presented by Cindy Marti, PT
The course will provide entry level information about Scheuermann's disease and postural hyperkyphosis. Clinical evaluation and radiologic diagnostic criteria will be described. Treatment indications and goals for physical therapy will be explained. An overview of physical therapy concepts for Scheuermann's Disease will be provided and in addition, example exercises will be shown. The course is not intended for full competency in treating Scheuermann's Disease, (advanced training is needed), but some simple intervention suggestions will be given.
Cindy Marti, PT
Cindy Marti began her career at St. Elizabeth Hospital in Appleton in 1986. In 1989 she joined Milwaukee-based Competitive Edge Sports Medicine and became part of the management team in 1991. In 1994, after Competitive Edge became part of NovaCare, Cindy became General Manager of the Wisconsin region. In 1996, Cindy stepped down from upper…Read full bio
1. Definition and Description of Hyperkyphosis
Hyperkyphosis is commonly seen by physical therapists, but there is often a lack of understanding of the differentiation between postural and structural deformity. This chapter will describe the clinical screening and examination of hyperkyphosis so that proper referral can be made for radiological diagnosis if indicated. The radiological criteria for structural hyperkyphosis – specifically Scheuermann’s Disease. There will be a video of clinical examination of a patient with Scheuermann’s Disease.
2. Treatment Indications and Goals for Hyperkyphosis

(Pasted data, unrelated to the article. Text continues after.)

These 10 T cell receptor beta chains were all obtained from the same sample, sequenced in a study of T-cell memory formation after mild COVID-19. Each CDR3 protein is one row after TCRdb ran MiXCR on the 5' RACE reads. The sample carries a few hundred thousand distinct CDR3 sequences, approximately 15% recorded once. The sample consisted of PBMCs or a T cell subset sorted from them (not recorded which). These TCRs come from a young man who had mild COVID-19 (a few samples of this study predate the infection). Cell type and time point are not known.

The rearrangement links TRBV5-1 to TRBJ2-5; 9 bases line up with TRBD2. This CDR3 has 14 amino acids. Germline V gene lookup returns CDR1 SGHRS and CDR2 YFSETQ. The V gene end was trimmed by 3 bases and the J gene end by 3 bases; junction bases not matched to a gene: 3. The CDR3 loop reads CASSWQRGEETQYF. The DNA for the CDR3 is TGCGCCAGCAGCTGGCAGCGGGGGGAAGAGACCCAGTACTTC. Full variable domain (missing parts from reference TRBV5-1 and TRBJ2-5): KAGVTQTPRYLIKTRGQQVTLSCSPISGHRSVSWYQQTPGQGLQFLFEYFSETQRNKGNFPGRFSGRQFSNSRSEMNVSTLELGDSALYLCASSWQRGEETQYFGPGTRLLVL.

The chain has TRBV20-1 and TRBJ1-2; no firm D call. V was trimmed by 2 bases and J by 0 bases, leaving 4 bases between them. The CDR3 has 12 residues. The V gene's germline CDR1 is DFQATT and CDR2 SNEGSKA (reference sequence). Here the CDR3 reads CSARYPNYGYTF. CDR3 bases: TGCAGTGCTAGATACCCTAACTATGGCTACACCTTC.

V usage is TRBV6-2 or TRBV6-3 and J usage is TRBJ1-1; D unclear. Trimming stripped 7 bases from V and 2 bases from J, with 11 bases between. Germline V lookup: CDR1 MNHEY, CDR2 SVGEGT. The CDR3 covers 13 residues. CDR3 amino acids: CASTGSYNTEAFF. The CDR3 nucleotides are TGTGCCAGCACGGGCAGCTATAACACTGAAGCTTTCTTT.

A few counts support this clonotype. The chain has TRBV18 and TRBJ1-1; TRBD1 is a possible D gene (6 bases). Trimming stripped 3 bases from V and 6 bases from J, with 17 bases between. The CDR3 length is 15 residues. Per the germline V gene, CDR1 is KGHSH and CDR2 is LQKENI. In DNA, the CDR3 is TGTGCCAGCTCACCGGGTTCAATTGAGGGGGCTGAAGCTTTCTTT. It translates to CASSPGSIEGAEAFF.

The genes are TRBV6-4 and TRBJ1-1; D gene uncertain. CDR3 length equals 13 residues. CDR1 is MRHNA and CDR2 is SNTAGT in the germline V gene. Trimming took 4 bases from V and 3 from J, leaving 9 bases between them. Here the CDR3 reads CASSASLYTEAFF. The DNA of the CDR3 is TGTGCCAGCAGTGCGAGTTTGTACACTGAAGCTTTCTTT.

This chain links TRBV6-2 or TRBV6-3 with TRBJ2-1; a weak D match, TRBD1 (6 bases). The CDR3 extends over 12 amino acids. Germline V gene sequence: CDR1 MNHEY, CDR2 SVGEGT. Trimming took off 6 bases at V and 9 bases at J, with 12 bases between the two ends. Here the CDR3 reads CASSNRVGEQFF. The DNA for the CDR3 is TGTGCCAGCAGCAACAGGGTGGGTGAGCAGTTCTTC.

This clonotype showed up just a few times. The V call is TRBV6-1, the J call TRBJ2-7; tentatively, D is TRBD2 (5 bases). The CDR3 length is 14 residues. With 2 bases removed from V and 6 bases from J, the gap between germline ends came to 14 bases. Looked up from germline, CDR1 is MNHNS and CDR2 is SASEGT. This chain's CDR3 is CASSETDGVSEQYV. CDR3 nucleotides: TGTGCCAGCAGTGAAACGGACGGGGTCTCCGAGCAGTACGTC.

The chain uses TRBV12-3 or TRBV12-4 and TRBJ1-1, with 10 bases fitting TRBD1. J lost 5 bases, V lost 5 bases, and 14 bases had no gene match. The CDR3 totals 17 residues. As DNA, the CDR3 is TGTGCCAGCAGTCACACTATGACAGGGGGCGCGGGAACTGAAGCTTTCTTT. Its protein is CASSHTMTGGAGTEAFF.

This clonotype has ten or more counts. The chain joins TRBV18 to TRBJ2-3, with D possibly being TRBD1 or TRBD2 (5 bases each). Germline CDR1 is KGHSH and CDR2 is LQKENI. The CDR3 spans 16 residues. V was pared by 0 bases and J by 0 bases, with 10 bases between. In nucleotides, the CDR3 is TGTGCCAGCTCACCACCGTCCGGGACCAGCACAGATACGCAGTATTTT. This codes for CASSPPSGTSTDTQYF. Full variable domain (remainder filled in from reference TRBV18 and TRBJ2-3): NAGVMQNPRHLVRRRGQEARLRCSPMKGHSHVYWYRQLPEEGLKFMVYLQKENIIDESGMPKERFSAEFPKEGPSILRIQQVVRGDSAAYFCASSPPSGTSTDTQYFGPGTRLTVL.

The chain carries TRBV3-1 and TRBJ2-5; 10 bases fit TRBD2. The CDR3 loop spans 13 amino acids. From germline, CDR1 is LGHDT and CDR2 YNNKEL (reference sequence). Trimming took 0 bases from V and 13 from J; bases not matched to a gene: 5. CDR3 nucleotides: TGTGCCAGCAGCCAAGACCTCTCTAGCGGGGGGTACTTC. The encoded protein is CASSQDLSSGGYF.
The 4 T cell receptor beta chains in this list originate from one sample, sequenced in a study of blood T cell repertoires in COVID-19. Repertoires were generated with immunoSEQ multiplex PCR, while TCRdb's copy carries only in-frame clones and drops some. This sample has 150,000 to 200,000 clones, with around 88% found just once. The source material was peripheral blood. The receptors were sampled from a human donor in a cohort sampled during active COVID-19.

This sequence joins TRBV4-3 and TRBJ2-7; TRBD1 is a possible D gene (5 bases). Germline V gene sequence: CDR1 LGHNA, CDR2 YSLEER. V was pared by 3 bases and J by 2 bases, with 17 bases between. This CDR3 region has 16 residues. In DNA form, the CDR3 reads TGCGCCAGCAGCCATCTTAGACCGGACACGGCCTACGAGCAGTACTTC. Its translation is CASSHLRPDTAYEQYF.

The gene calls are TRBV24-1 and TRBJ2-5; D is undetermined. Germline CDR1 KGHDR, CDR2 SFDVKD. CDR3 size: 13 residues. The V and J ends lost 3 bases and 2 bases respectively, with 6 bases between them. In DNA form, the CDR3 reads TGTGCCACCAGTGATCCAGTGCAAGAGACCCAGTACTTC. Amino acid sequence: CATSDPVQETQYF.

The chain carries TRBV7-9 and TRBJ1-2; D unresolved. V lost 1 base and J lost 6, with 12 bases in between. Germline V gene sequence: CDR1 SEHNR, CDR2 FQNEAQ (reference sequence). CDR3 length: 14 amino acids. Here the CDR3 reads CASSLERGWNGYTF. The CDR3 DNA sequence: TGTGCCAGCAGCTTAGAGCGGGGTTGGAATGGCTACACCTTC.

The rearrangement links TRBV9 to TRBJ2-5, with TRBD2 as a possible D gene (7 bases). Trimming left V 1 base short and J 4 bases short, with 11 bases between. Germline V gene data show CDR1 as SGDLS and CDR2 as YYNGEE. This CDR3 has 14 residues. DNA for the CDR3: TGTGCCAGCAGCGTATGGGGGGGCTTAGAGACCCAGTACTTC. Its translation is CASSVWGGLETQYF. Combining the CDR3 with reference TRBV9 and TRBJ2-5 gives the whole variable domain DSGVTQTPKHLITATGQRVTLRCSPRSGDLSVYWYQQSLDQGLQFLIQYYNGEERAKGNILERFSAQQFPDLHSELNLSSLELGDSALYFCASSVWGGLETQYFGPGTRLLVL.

This chapter will use published references to describe the indications and goals for conservative treatment of hyperkyphosis. Goals are based upon the knowledge there is a flexible, postural component of hyperkyphosis that can be influenced by exercise, positioning, and bracing. The reader to gain an understanding of the intended benefits of physical therapy and bracing for hyperkyphosis with examples shown.
3. Physical Therapy Treatment Principles
Therapists seeing structural hyperkyphosis patients (such as Scheuermann’s Disease) should ideally have specific continuing education or refer to trained therapists. However, specialized care may not be readily available in all communities and continuing education may not be possible for all therapists. Therefore, this chapter will educate therapists on entry level concepts for treating hyperkyphosis when specialized therapy is not available. Fundamentals of physical therapy treatment will be described, using sagittal correction principles, respiration, and stability. Additional orthopedic considerations will be described for manual therapy, proprioception, joint mobilization, taping and exercise that can benefit hyperkyphosis patients.
4. Case Studies
Several hyperkyphosis case studies will be reviewed and outcomes given. A video of patient treatment will be shown.
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